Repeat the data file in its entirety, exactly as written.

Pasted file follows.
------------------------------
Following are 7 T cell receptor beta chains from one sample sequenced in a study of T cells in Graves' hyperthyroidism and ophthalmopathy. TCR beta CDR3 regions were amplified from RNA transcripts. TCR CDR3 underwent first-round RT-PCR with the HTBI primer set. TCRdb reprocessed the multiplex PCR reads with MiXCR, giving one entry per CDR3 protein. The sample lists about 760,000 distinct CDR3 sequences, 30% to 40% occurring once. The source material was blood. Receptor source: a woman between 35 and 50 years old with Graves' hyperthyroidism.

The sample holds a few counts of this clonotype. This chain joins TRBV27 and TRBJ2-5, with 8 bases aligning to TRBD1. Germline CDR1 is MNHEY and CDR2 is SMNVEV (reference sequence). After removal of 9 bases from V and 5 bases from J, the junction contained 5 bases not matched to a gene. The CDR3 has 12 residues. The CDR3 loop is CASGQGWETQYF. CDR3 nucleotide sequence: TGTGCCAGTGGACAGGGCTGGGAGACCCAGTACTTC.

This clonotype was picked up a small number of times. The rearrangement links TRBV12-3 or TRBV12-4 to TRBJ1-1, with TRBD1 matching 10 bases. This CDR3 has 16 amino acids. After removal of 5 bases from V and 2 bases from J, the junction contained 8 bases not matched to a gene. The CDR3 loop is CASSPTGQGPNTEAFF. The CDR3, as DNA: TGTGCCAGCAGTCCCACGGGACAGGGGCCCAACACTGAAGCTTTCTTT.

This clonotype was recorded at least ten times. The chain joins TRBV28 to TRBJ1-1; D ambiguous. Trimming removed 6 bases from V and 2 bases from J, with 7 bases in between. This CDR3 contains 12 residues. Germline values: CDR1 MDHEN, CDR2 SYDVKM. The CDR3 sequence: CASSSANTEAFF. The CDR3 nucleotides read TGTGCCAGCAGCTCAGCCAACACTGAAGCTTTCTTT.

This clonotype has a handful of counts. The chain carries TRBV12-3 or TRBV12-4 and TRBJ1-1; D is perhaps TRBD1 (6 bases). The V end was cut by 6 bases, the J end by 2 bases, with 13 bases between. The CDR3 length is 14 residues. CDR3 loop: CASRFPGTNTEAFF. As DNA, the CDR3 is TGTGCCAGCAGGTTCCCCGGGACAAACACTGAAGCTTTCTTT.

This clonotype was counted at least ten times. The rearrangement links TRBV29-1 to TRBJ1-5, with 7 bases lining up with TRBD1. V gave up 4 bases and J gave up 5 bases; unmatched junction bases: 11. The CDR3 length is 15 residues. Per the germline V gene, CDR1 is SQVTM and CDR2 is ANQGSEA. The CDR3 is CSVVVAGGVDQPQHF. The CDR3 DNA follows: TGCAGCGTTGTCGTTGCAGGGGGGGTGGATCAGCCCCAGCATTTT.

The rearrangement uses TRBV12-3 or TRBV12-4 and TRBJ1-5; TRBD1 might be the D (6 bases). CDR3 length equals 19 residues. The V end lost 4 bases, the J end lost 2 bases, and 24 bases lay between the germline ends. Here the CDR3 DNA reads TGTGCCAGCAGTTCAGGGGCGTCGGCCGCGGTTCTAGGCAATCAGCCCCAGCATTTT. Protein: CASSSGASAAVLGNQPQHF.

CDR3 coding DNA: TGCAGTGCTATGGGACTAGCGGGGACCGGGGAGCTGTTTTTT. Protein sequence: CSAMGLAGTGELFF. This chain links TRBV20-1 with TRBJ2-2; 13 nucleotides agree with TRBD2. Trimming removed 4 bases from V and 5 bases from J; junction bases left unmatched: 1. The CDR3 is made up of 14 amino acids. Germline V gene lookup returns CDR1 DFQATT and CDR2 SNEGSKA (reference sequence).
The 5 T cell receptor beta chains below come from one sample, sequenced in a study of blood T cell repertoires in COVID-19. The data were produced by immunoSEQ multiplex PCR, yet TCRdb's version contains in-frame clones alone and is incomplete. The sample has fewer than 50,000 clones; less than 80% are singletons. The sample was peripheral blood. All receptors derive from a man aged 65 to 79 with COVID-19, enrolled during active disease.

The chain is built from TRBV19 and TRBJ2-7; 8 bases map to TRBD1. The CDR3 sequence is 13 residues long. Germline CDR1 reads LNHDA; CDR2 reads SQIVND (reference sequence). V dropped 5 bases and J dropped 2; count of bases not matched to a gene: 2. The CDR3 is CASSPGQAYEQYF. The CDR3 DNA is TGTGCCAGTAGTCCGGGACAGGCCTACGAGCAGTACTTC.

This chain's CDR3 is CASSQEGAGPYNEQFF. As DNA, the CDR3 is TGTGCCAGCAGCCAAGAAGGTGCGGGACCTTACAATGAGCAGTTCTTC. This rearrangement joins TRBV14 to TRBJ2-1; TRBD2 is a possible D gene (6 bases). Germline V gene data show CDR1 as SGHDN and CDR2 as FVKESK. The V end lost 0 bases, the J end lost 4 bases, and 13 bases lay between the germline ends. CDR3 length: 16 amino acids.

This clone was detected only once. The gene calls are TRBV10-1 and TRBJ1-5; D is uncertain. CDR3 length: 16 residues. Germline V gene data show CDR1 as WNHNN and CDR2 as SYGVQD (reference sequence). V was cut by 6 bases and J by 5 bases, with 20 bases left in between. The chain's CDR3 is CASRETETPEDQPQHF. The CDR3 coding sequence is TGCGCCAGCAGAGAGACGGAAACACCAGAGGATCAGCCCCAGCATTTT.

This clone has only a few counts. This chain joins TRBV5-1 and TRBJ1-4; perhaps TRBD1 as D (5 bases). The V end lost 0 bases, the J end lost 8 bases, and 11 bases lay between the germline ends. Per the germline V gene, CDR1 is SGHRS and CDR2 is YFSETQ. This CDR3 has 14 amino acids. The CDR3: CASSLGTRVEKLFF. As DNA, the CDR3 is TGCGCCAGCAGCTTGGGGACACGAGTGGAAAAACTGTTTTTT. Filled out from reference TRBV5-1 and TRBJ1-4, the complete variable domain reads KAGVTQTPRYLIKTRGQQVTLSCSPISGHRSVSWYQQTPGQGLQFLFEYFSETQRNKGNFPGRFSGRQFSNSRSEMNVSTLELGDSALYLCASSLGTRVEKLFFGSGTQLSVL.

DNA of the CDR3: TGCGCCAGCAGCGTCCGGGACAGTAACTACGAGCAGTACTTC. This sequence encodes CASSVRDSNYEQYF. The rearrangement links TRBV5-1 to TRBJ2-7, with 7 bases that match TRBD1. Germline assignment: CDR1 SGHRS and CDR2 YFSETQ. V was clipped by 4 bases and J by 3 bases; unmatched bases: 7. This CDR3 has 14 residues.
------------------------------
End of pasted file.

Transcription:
Following are 7 T cell receptor beta chains from one sample sequenced in a study of T cells in Graves' hyperthyroidism and ophthalmopathy. TCR beta CDR3 regions were amplified from RNA transcripts. TCR CDR3 underwent first-round RT-PCR with the HTBI primer set. TCRdb reprocessed the multiplex PCR reads with MiXCR, giving one entry per CDR3 protein. The sample lists about 760,000 distinct CDR3 sequences, 30% to 40% occurring once. The source material was blood. Receptor source: a woman between 35 and 50 years old with Graves' hyperthyroidism.

The sample holds a few counts of this clonotype. This chain joins TRBV27 and TRBJ2-5, with 8 bases aligning to TRBD1. Germline CDR1 is MNHEY and CDR2 is SMNVEV (reference sequence). After removal of 9 bases from V and 5 bases from J, the junction contained 5 bases not matched to a gene. The CDR3 has 12 residues. The CDR3 loop is CASGQGWETQYF. CDR3 nucleotide sequence: TGTGCCAGTGGACAGGGCTGGGAGACCCAGTACTTC.

This clonotype was picked up a small number of times. The rearrangement links TRBV12-3 or TRBV12-4 to TRBJ1-1, with TRBD1 matching 10 bases. This CDR3 has 16 amino acids. After removal of 5 bases from V and 2 bases from J, the junction contained 8 bases not matched to a gene. The CDR3 loop is CASSPTGQGPNTEAFF. The CDR3, as DNA: TGTGCCAGCAGTCCCACGGGACAGGGGCCCAACACTGAAGCTTTCTTT.

This clonotype was recorded at least ten times. The chain joins TRBV28 to TRBJ1-1; D ambiguous. Trimming removed 6 bases from V and 2 bases from J, with 7 bases in between. This CDR3 contains 12 residues. Germline values: CDR1 MDHEN, CDR2 SYDVKM. The CDR3 sequence: CASSSANTEAFF. The CDR3 nucleotides read TGTGCCAGCAGCTCAGCCAACACTGAAGCTTTCTTT.

This clonotype has a handful of counts. The chain carries TRBV12-3 or TRBV12-4 and TRBJ1-1; D is perhaps TRBD1 (6 bases). The V end was cut by 6 bases, the J end by 2 bases, with 13 bases between. The CDR3 length is 14 residues. CDR3 loop: CASRFPGTNTEAFF. As DNA, the CDR3 is TGTGCCAGCAGGTTCCCCGGGACAAACACTGAAGCTTTCTTT.

This clonotype was counted at least ten times. The rearrangement links TRBV29-1 to TRBJ1-5, with 7 bases lining up with TRBD1. V gave up 4 bases and J gave up 5 bases; unmatched junction bases: 11. The CDR3 length is 15 residues. Per the germline V gene, CDR1 is SQVTM and CDR2 is ANQGSEA. The CDR3 is CSVVVAGGVDQPQHF. The CDR3 DNA follows: TGCAGCGTTGTCGTTGCAGGGGGGGTGGATCAGCCCCAGCATTTT.

The rearrangement uses TRBV12-3 or TRBV12-4 and TRBJ1-5; TRBD1 might be the D (6 bases). CDR3 length equals 19 residues. The V end lost 4 bases, the J end lost 2 bases, and 24 bases lay between the germline ends. Here the CDR3 DNA reads TGTGCCAGCAGTTCAGGGGCGTCGGCCGCGGTTCTAGGCAATCAGCCCCAGCATTTT. Protein: CASSSGASAAVLGNQPQHF.

CDR3 coding DNA: TGCAGTGCTATGGGACTAGCGGGGACCGGGGAGCTGTTTTTT. Protein sequence: CSAMGLAGTGELFF. This chain links TRBV20-1 with TRBJ2-2; 13 nucleotides agree with TRBD2. Trimming removed 4 bases from V and 5 bases from J; junction bases left unmatched: 1. The CDR3 is made up of 14 amino acids. Germline V gene lookup returns CDR1 DFQATT and CDR2 SNEGSKA (reference sequence).
The 5 T cell receptor beta chains below come from one sample, sequenced in a study of blood T cell repertoires in COVID-19. The data were produced by immunoSEQ multiplex PCR, yet TCRdb's version contains in-frame clones alone and is incomplete. The sample has fewer than 50,000 clones; less than 80% are singletons. The sample was peripheral blood. All receptors derive from a man aged 65 to 79 with COVID-19, enrolled during active disease.

The chain is built from TRBV19 and TRBJ2-7; 8 bases map to TRBD1. The CDR3 sequence is 13 residues long. Germline CDR1 reads LNHDA; CDR2 reads SQIVND (reference sequence). V dropped 5 bases and J dropped 2; count of bases not matched to a gene: 2. The CDR3 is CASSPGQAYEQYF. The CDR3 DNA is TGTGCCAGTAGTCCGGGACAGGCCTACGAGCAGTACTTC.

This chain's CDR3 is CASSQEGAGPYNEQFF. As DNA, the CDR3 is TGTGCCAGCAGCCAAGAAGGTGCGGGACCTTACAATGAGCAGTTCTTC. This rearrangement joins TRBV14 to TRBJ2-1; TRBD2 is a possible D gene (6 bases). Germline V gene data show CDR1 as SGHDN and CDR2 as FVKESK. The V end lost 0 bases, the J end lost 4 bases, and 13 bases lay between the germline ends. CDR3 length: 16 amino acids.

This clone was detected only once. The gene calls are TRBV10-1 and TRBJ1-5; D is uncertain. CDR3 length: 16 residues. Germline V gene data show CDR1 as WNHNN and CDR2 as SYGVQD (reference sequence). V was cut by 6 bases and J by 5 bases, with 20 bases left in between. The chain's CDR3 is CASRETETPEDQPQHF. The CDR3 coding sequence is TGCGCCAGCAGAGAGACGGAAACACCAGAGGATCAGCCCCAGCATTTT.

This clone has only a few counts. This chain joins TRBV5-1 and TRBJ1-4; perhaps TRBD1 as D (5 bases). The V end lost 0 bases, the J end lost 8 bases, and 11 bases lay between the germline ends. Per the germline V gene, CDR1 is SGHRS and CDR2 is YFSETQ. This CDR3 has 14 amino acids. The CDR3: CASSLGTRVEKLFF. As DNA, the CDR3 is TGCGCCAGCAGCTTGGGGACACGAGTGGAAAAACTGTTTTTT. Filled out from reference TRBV5-1 and TRBJ1-4, the complete variable domain reads KAGVTQTPRYLIKTRGQQVTLSCSPISGHRSVSWYQQTPGQGLQFLFEYFSETQRNKGNFPGRFSGRQFSNSRSEMNVSTLELGDSALYLCASSLGTRVEKLFFGSGTQLSVL.

DNA of the CDR3: TGCGCCAGCAGCGTCCGGGACAGTAACTACGAGCAGTACTTC. This sequence encodes CASSVRDSNYEQYF. The rearrangement links TRBV5-1 to TRBJ2-7, with 7 bases that match TRBD1. Germline assignment: CDR1 SGHRS and CDR2 YFSETQ. V was clipped by 4 bases and J by 3 bases; unmatched bases: 7. This CDR3 has 14 residues.